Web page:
How is he?



mike111
Wednesday 17th of September 2008 02:57:46 AM
Not too good. He has cancer and it is pretty advanced. They found that it spread into his brain and in the matter of 1 month he has required a completely change in his life. It is very hard to see him like this. I've never been around someone I've known all my life going through such a crisis. At this point, he seems very normal. From what I understand, the worst is yet to come. The chemotherapy hasn't taken its full effect yet which extreme pain is to follow. He was given just a few more months by his doctors. It is sad really, he is one of the nicest people you'll ever meet. Healthy too. Always took care of himself. He wasn't even diabetic. My grandmother is going fully on instinct. She hasn't had time to reflect on what is really going on. In the meantime, she is completely burning herself out. I've spent one night the past 2 weekends to help keep watch of him. It is only My father and other 2 Uncles so my help is greatly appreciated by the family. He needs to watched all the time. He's been trying to get out of bed on his own and falling almost every time. I will be there again this weekend and plan to continue to do so for as long as I need to.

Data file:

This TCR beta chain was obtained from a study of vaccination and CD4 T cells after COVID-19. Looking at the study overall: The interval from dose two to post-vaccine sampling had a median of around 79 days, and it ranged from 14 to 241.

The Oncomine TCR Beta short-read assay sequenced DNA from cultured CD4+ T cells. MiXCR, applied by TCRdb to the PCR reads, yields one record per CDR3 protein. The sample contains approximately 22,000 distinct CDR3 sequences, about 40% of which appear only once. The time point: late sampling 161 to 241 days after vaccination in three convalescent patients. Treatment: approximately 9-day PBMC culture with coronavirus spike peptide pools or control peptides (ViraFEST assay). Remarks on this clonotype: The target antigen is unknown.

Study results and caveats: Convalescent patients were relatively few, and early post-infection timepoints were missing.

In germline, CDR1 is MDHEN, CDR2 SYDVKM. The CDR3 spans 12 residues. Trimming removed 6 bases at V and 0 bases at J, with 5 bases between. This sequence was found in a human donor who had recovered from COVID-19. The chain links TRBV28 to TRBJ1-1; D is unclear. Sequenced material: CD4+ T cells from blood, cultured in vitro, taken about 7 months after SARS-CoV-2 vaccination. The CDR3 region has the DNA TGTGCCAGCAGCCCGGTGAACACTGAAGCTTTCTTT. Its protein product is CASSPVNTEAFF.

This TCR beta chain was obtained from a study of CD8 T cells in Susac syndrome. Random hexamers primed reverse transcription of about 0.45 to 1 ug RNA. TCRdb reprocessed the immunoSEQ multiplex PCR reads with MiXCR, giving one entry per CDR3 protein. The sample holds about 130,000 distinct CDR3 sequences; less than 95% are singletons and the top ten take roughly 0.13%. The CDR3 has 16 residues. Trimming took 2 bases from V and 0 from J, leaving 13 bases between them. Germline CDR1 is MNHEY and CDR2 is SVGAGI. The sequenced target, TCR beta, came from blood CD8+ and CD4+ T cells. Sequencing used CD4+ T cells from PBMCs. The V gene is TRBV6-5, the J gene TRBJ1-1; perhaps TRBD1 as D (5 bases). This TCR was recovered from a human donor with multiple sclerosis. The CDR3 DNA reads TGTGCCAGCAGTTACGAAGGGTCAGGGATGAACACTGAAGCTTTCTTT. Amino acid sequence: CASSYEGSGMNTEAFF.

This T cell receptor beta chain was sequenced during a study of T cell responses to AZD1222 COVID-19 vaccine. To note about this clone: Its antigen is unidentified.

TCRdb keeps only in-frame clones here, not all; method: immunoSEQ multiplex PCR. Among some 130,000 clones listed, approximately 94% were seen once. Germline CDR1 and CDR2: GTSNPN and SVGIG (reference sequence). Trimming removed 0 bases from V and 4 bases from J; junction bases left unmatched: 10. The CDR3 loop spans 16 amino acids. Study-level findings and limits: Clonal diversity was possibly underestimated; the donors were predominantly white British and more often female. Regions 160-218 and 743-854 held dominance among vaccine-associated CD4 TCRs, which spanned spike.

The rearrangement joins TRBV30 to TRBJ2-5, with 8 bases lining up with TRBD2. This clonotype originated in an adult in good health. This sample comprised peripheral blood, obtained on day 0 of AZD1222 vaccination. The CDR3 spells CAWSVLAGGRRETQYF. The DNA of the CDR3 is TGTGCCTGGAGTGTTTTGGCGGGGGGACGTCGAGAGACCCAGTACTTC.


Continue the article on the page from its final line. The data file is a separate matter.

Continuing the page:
I thank you both for your kind words and concerns.

Back to the topic:

I've been recently wondering how Romanians celebrate their birthdays. Kids and adults?


anda
Wednesday 17th of September 2008 01:26:41 PM
I am very sorry to hear this, but it'a a good thing that you are there to help and be with him and your grandmother.




anda
Wednesday 17th of September 2008 01:36:53 PM
About birthdays.

There are various ways of celebrating birthdays: parties at home, going to a club or a restaurant, the kids are taken to McDonald's.

I'll tell you how my birthdays have been.
Sadly, in the last few years the weather has not been on my side. It has been raining and been cold so I had to keep the guests indoors. But when it is a nice weather I lay the table outside and have lunch there.
My mother always bakes me a birthday cake. It is the same recipe that my grandmother used. My mother's brother and his wife are invited(my uncle and aunt), my sister and some friends of mine.
This is the first time ever that I won't be at home on my birthday, because it is on a Monday and I have to be in Ploiesti, but I'll invite them over the week-end.


daniela
Wednesday 17th of September 2008 05:55:37 PM


I am sorry to hear that, Mike. It is very important that you can be there and help, for your family and yourself. I am really sorry.
I wish we could help.
Take you time and be there as much as you can and as much as you like.
Can you talk to your grandfather? Is he well enough to speak to you?



mike111
Wednesday 17th of September 2008 11:04:14 PM
Thanks you both for your kind words. He is able to speak. For now anyway, he is more or less the same guy especially when he has visitors. Only that he's falling a lot and doesn't have much time left.

You have done much already. Listening to me talk has been a comfort. :) Thanks.


mike111
Wednesday 17th of September 2008 11:21:44 PM
Originally posted by andaAbout birthdays.